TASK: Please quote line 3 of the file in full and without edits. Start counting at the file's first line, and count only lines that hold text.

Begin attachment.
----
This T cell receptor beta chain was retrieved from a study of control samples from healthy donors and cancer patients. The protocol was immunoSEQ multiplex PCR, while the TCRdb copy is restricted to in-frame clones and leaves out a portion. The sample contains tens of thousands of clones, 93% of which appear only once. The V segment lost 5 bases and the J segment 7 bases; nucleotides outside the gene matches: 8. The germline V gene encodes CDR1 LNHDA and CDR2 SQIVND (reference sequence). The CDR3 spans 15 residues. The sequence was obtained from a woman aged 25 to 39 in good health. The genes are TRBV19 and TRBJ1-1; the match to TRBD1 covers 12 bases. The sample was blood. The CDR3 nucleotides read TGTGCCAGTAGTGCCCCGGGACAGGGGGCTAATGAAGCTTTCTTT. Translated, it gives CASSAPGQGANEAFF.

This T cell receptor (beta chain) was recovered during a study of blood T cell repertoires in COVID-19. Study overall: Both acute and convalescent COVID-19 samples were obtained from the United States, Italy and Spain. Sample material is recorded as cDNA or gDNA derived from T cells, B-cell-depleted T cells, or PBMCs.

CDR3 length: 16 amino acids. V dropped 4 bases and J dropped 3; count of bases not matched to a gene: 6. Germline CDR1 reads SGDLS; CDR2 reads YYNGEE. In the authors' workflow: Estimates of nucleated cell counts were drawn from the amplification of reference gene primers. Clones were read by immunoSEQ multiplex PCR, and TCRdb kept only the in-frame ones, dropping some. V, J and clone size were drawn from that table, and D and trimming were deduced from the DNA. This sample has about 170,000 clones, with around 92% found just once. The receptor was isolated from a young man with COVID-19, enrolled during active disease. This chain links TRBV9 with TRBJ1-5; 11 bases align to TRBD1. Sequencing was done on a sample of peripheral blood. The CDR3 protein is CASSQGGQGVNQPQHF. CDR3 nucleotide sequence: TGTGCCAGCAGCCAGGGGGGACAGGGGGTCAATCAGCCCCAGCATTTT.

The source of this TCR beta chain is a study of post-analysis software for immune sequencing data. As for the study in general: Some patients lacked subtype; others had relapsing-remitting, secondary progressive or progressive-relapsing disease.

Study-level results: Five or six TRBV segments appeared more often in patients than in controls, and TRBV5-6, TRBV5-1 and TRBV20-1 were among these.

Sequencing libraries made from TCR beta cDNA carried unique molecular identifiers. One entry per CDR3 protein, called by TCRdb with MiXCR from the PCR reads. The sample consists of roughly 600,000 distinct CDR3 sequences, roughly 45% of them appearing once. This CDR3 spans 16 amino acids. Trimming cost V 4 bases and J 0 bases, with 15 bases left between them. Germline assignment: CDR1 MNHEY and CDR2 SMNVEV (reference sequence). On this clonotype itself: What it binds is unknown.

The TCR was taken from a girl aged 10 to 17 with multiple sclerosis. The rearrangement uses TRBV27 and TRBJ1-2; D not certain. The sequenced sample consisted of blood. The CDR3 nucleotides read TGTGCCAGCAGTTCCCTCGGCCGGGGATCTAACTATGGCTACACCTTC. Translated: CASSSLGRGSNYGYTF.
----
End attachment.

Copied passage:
CDR3 length: 16 amino acids. V dropped 4 bases and J dropped 3; count of bases not matched to a gene: 6. Germline CDR1 reads SGDLS; CDR2 reads YYNGEE. In the authors' workflow: Estimates of nucleated cell counts were drawn from the amplification of reference gene primers. Clones were read by immunoSEQ multiplex PCR, and TCRdb kept only the in-frame ones, dropping some. V, J and clone size were drawn from that table, and D and trimming were deduced from the DNA. This sample has about 170,000 clones, with around 92% found just once. The receptor was isolated from a young man with COVID-19, enrolled during active disease. This chain links TRBV9 with TRBJ1-5; 11 bases align to TRBD1. Sequencing was done on a sample of peripheral blood. The CDR3 protein is CASSQGGQGVNQPQHF. CDR3 nucleotide sequence: TGTGCCAGCAGCCAGGGGGGACAGGGGGTCAATCAGCCCCAGCATTTT.